|Type||Ink on Paper|
|Location||Daitoku-ji, Kyoto, Japan|
Six Persimmons is a 13th-century Chinese painting by the monk, Mu Qi (Mu Ch'i), the painter better known in China as Fa-Chang. It was painted during the Song dynasty. Mu Qi was one of the two great exponents of the spontaneous mode of Chinese painting (the other being Liang Kai). It features six persimmons floating on an undefined, but skillfully mottled background. It is painted in blue-black ink on paper.
The painting became famous for the tremendous skill of the brushstrokes. Their subtlety of modeling is often remarked upon. The thick and thin brushstrokes that model the lightest of the persimmons make it seem to float in contrast to the dark one next to it. The treatment of the stems and leaves recall Chinese characters, and reveal brush control at its highest level. Professor James Cahill of University of California Berkeley devoted an entire lecture to it, available online.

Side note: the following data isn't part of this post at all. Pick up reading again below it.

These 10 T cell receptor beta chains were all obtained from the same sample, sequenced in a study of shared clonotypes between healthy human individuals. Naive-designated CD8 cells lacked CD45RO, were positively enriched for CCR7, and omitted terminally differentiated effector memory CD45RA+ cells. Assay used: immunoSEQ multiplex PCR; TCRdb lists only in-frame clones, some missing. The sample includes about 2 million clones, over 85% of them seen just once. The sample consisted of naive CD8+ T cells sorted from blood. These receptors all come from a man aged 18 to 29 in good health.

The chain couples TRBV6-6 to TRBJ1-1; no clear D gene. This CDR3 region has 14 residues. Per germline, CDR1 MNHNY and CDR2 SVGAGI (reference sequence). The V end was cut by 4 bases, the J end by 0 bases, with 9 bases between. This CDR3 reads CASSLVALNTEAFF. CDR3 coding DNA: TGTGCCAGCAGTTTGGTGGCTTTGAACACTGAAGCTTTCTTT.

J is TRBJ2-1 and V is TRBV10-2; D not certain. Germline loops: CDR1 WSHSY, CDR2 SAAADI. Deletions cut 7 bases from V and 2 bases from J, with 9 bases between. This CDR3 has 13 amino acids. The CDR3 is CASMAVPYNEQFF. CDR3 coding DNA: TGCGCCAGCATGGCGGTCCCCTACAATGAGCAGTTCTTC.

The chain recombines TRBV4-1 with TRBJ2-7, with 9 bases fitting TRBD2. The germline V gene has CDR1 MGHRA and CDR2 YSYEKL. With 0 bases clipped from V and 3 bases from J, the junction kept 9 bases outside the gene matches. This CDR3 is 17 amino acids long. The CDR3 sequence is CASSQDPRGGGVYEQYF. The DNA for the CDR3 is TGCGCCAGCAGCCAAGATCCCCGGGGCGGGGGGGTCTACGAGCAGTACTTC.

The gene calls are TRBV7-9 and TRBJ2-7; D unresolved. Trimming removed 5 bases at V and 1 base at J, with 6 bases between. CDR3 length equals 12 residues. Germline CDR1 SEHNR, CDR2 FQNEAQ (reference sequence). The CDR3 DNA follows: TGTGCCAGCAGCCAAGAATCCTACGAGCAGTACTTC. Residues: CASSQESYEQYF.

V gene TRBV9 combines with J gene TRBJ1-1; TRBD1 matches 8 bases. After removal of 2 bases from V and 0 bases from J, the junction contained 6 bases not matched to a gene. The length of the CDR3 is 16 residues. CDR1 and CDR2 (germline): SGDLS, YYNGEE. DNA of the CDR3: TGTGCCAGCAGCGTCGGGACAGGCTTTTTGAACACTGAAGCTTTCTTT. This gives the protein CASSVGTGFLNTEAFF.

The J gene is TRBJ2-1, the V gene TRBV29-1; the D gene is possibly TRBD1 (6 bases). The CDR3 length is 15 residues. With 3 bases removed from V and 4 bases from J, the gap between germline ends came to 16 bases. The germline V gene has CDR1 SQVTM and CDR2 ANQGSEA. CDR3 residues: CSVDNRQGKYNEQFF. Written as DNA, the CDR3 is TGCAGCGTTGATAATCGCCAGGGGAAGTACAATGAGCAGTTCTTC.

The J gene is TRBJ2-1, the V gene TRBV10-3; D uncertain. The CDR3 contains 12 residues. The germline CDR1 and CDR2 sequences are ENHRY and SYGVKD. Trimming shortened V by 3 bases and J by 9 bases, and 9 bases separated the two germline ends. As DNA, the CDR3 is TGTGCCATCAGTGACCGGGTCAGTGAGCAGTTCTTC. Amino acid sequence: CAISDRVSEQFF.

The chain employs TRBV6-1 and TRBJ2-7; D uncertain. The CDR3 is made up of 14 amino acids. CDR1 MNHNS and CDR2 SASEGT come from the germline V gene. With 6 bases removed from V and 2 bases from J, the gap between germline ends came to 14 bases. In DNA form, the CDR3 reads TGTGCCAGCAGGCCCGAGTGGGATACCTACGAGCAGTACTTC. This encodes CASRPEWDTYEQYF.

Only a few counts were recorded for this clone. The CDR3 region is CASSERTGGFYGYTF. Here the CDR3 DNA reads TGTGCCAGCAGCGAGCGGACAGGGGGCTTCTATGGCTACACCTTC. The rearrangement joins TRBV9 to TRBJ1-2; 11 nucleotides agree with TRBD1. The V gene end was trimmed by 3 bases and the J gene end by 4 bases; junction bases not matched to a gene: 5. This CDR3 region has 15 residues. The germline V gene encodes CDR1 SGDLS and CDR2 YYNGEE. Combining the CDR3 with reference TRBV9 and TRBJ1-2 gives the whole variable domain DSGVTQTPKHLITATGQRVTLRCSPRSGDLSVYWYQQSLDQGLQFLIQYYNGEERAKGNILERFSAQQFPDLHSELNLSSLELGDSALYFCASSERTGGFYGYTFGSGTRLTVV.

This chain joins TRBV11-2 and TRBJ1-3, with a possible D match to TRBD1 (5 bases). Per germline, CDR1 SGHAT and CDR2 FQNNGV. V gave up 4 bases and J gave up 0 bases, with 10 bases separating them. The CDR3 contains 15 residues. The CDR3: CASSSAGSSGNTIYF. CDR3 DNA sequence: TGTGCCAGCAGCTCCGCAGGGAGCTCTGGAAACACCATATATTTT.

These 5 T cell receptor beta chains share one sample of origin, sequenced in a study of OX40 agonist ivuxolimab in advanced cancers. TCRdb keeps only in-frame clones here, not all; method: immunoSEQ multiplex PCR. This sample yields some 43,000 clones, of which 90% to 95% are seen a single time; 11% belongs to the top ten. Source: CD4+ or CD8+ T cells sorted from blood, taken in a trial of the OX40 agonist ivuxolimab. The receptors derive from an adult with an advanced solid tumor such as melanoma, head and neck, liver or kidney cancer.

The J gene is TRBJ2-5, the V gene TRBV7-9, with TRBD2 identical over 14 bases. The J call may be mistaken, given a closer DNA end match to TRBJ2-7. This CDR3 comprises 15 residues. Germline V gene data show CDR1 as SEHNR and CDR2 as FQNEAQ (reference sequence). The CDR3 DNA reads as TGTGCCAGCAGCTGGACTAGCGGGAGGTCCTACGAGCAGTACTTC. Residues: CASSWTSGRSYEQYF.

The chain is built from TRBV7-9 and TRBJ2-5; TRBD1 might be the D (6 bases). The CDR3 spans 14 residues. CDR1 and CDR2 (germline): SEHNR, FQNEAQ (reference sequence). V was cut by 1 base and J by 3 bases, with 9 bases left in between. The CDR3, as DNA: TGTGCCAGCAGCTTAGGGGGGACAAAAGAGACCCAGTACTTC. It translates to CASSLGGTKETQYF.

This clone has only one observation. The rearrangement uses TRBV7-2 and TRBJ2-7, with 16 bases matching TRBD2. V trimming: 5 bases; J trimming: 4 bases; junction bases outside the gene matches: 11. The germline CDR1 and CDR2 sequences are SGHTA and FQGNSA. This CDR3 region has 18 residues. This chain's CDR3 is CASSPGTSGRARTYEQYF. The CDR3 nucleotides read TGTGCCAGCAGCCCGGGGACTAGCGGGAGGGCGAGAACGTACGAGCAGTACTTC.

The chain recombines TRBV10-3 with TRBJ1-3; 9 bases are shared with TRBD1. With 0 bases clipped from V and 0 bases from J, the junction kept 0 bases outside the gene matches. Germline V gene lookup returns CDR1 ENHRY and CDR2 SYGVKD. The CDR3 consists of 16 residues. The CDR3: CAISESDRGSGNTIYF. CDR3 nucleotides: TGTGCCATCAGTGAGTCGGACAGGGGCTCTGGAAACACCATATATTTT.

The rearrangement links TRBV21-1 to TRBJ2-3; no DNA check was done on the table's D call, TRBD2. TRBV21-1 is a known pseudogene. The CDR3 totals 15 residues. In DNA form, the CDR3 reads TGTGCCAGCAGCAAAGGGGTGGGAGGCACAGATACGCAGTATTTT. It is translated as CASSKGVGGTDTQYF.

(Six Persimmons is) passion... congealed into a stupendous calm.
- Lee Page 379-380
- Waley page 231
- Lee, Sherman E. (1994), A History of Far Eastern Art (5th ed.), Harry N. Abrams Inc., New York, NY
- Waley, Arthur (1923), An Introduction to the Study of Chinese Painting, Benn, London